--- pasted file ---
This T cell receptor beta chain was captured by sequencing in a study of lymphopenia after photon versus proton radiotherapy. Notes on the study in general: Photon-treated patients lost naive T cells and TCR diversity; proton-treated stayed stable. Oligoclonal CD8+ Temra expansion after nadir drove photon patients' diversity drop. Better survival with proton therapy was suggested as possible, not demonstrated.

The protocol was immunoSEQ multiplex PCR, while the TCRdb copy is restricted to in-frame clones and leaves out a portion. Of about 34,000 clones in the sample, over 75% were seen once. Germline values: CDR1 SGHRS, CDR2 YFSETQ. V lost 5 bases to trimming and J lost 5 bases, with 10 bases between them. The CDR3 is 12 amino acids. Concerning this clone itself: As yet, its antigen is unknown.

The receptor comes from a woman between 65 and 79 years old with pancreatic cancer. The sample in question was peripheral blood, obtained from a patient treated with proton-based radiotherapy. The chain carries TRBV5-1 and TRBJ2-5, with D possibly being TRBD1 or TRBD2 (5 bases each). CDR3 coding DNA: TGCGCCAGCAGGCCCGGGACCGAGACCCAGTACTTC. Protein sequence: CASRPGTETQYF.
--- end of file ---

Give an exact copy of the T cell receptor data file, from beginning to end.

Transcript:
This T cell receptor beta chain was captured by sequencing in a study of lymphopenia after photon versus proton radiotherapy. Notes on the study in general: Photon-treated patients lost naive T cells and TCR diversity; proton-treated stayed stable. Oligoclonal CD8+ Temra expansion after nadir drove photon patients' diversity drop. Better survival with proton therapy was suggested as possible, not demonstrated.

The protocol was immunoSEQ multiplex PCR, while the TCRdb copy is restricted to in-frame clones and leaves out a portion. Of about 34,000 clones in the sample, over 75% were seen once. Germline values: CDR1 SGHRS, CDR2 YFSETQ. V lost 5 bases to trimming and J lost 5 bases, with 10 bases between them. The CDR3 is 12 amino acids. Concerning this clone itself: As yet, its antigen is unknown.

The receptor comes from a woman between 65 and 79 years old with pancreatic cancer. The sample in question was peripheral blood, obtained from a patient treated with proton-based radiotherapy. The chain carries TRBV5-1 and TRBJ2-5, with D possibly being TRBD1 or TRBD2 (5 bases each). CDR3 coding DNA: TGCGCCAGCAGGCCCGGGACCGAGACCCAGTACTTC. Protein sequence: CASRPGTETQYF.